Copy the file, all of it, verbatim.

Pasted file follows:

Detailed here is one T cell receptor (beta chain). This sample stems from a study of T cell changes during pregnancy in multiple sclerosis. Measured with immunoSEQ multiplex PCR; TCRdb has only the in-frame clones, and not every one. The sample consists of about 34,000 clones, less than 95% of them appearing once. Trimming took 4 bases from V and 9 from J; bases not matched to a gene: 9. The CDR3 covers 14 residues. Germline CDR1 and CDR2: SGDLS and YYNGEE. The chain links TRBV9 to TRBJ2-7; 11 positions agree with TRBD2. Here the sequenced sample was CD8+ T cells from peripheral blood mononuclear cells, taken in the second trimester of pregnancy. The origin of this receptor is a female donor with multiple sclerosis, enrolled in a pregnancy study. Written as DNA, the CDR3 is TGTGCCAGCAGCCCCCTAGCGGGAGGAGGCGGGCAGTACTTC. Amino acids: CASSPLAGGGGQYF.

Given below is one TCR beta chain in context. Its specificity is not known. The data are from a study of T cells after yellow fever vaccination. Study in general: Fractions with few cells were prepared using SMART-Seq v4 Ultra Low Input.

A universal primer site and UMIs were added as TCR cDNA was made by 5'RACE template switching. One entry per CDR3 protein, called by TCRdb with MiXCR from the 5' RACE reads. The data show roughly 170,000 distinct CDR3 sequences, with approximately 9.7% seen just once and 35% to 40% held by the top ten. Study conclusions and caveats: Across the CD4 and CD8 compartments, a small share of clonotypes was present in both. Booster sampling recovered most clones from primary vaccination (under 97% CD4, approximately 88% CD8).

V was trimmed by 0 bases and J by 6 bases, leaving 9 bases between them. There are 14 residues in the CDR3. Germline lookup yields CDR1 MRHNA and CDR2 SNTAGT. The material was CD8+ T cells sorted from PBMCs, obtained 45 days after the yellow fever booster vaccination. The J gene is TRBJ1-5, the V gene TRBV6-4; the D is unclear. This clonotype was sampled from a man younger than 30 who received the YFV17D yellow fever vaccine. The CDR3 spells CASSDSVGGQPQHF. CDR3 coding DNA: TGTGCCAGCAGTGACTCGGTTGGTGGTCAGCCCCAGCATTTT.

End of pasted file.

Detailed here is one T cell receptor (beta chain). This sample stems from a study of T cell changes during pregnancy in multiple sclerosis. Measured with immunoSEQ multiplex PCR; TCRdb has only the in-frame clones, and not every one. The sample consists of about 34,000 clones, less than 95% of them appearing once. Trimming took 4 bases from V and 9 from J; bases not matched to a gene: 9. The CDR3 covers 14 residues. Germline CDR1 and CDR2: SGDLS and YYNGEE. The chain links TRBV9 to TRBJ2-7; 11 positions agree with TRBD2. Here the sequenced sample was CD8+ T cells from peripheral blood mononuclear cells, taken in the second trimester of pregnancy. The origin of this receptor is a female donor with multiple sclerosis, enrolled in a pregnancy study. Written as DNA, the CDR3 is TGTGCCAGCAGCCCCCTAGCGGGAGGAGGCGGGCAGTACTTC. Amino acids: CASSPLAGGGGQYF.

Given below is one TCR beta chain in context. Its specificity is not known. The data are from a study of T cells after yellow fever vaccination. Study in general: Fractions with few cells were prepared using SMART-Seq v4 Ultra Low Input.

A universal primer site and UMIs were added as TCR cDNA was made by 5'RACE template switching. One entry per CDR3 protein, called by TCRdb with MiXCR from the 5' RACE reads. The data show roughly 170,000 distinct CDR3 sequences, with approximately 9.7% seen just once and 35% to 40% held by the top ten. Study conclusions and caveats: Across the CD4 and CD8 compartments, a small share of clonotypes was present in both. Booster sampling recovered most clones from primary vaccination (under 97% CD4, approximately 88% CD8).

V was trimmed by 0 bases and J by 6 bases, leaving 9 bases between them. There are 14 residues in the CDR3. Germline lookup yields CDR1 MRHNA and CDR2 SNTAGT. The material was CD8+ T cells sorted from PBMCs, obtained 45 days after the yellow fever booster vaccination. The J gene is TRBJ1-5, the V gene TRBV6-4; the D is unclear. This clonotype was sampled from a man younger than 30 who received the YFV17D yellow fever vaccine. The CDR3 spells CASSDSVGGQPQHF. CDR3 coding DNA: TGTGCCAGCAGTGACTCGGTTGGTGGTCAGCCCCAGCATTTT.